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Week 6: Stanford

Matthew Robison | Saturday, October 13, 2012

As the skies opened up and the rain fell Saturday, No. 7 Notre Dame did the opposite and slammed the door shut on No. 17 Stanford, holding the Cardinal on consecutive plays from the half-yard line to secure a 20-13 overtime win in Notre Dame Stadium.

Irish coach Brian Kelly said he talked to his team all week about the game with Stanford being a “heavyweight match.” That’s exactly how it played out.

“It comes to fruition in the way the game ended and our team coming up with great goal line stand,” he said. “Classic.”

After sophomore kicker Kyle Brindza’s 22-yard field goal with 20 seconds left in regulation, the game went to overtime, where the Irish scored on a seven-yard touchdown pass from junior quarterback Tommy Rees to junior receiver T.J. Jones.

Stanford marched the ball to within inches of the goal line on its overtime possession, but Notre Dame stonewalled the Cardinal. Twice Stanford handed the ball to senior running back Stepfan Taylor, and twice the Irish denied him.

Short-yardage situations have been Stanford’s bread and butter this season. But Notre Dame secured the victory in those situations Saturday.

“That’s what Stanford does,” Kelly said. “I don’t think you can fault [Stanford] for doing what they do. That’s their offense.”

Players and coaches ran onto the field when the referee signaled that the ball did not cross the goal line. The referees reviewed the play, ultimately deciding the call would stand.

“I thought he got in on the play before that,” Stanford quarterback Josh Nunes said. “That game was made up of a bunch of tough plays.”

The Irish defense has now gone four straight games without allowing a touchdown. It was the Notre Dame offense that provided Stanford its lone score in the second quarter when sophomore quarterback Everett Golson was sacked and fumbled in the endzone. The Cardinal recovered the ball, and Notre Dame trailed for the first time all season.

Golson threw a touchdown pass to senior tight end Tyler Eifert in the front of the end zone to tie the game at 10 early in the fourth quarter.

“We had to get the ball to [Eifert] and maybe we forced it a couple of times,” Kelly said. “But the kid came up with some great plays.

Stanford answered with a 16-play, 65-yard drive that culminated in a 27-yard field goal to go ahead 13-10.

On a 3rd-and-1 play in the red zone, freshman safety Matthias Farley tackled Taylor for a five-yard loss. Stanford coach David Shaw said his players heard a whistle from the crowd and stopped playing.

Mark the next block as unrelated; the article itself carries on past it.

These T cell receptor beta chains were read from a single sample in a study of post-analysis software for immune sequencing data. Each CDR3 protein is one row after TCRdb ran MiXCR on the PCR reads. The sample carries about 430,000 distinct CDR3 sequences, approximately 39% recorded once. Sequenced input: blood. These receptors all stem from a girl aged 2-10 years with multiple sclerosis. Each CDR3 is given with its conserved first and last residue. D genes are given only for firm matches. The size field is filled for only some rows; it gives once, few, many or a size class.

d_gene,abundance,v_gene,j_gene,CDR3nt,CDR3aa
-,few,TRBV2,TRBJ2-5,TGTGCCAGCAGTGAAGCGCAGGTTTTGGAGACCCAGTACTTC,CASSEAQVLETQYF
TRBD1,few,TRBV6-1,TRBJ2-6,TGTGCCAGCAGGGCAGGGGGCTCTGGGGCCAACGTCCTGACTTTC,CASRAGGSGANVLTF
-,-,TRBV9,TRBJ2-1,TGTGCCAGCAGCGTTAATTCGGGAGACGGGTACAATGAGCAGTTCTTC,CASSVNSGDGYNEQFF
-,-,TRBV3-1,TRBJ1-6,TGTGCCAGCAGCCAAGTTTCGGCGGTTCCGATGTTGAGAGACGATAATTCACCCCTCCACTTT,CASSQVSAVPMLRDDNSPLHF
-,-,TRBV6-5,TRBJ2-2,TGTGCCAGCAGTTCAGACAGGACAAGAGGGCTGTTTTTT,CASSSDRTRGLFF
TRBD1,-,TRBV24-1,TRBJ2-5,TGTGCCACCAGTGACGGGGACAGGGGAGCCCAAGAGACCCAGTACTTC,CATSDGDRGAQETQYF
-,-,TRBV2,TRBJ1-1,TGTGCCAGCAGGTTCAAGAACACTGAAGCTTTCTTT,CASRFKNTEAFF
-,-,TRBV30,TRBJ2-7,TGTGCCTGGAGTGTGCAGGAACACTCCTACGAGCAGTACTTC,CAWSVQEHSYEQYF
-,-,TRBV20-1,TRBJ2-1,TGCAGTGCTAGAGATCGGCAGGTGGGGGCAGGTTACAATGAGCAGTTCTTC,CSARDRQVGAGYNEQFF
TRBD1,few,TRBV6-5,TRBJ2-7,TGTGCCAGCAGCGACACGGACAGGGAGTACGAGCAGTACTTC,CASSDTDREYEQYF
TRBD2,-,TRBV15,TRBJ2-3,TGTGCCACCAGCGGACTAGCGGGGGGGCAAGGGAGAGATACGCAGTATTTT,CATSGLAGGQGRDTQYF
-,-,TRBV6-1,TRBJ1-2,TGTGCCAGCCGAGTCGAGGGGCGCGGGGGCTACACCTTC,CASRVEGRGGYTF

Kelly said he did not hear a whistle.

Late in the fourth quarter, Golson suffered a helmet-to-helmet hit when he scrambled for a run. He left the game and Rees entered at quarterback. Despite some of Golson’s offensive woes Saturday – five fumbles (three lost), 12-for-24 passing – Kelly said he witnessed tremendous growth in Golson on Saturday.

“I was really proud of him today,” Kelly said. “All I can tell you is that in his growth, he did some things for me as the head coach that allow us to keep progressing with Everett.”

For most of the game, both teams struggled offensively. Stanford managed only 272 yard of total offense, well below its season average of 385.

Notre Dame scrounged together 334 yards of offense, 150 of which came from its trio of tailbacks and the mobile Golson.

Rees engineered another set of game-tying and game-winning drives. Both Kelly and his teammates lauded Rees for his mental toughness after unexpectedly being thrown into a tight game.

“Tommy is level-headed, locked in,” senior linebacker Manti Te’o said. “As the game gets on, it’s easy to let your guard down a little bit thinking you’re not going to go in. But Tommy is always locked in and taking notes from where he’s standing so that when he gets in opportunity, he can go in there and help our team win, just like he did today.

“[Rees] got us into the right play,” Kelly said. “He managed the game very well.”

Every time it looked as though Stanford was ready to strike early, Notre Dame had an answer. Senior cornerback Bennett Jackson intercepted a pass at the one yard line in the first quarter to halt a five-play, 27-yard drive. Two possessions later, Farley intercepted a pass and returned it 49 yards to the Stanford 16-yard line. After a 12-play, 67-yard drive by the Cardinal, sophomore defensive end Stephon Tuitt blocked a field goal.

Halfway through its regular-season schedule, Notre Dame is undefeated, but not satisfied.

“It’s great anytime you can get a win,” Rees said. “The atmosphere was great tonight. The students did a great job. The defense obviously played really, really well again, and it feels good to get the win.”

Notre Dame will probably rise in the rankings after another victory over a ranked opponent. But Te’o and the rest of the Irish are focused on one thing: next week’s clash with BYU.

“I think we’ll take a glance [at the rankings] and see how far we’ve come and go from there and focus on BYU,” Te’o said. “I think this is a mature team and we understand that we want to look at the rankings at the end of the season. That’s when it really counts.”

Contact Matthew Robison at mrobison@nd.edu.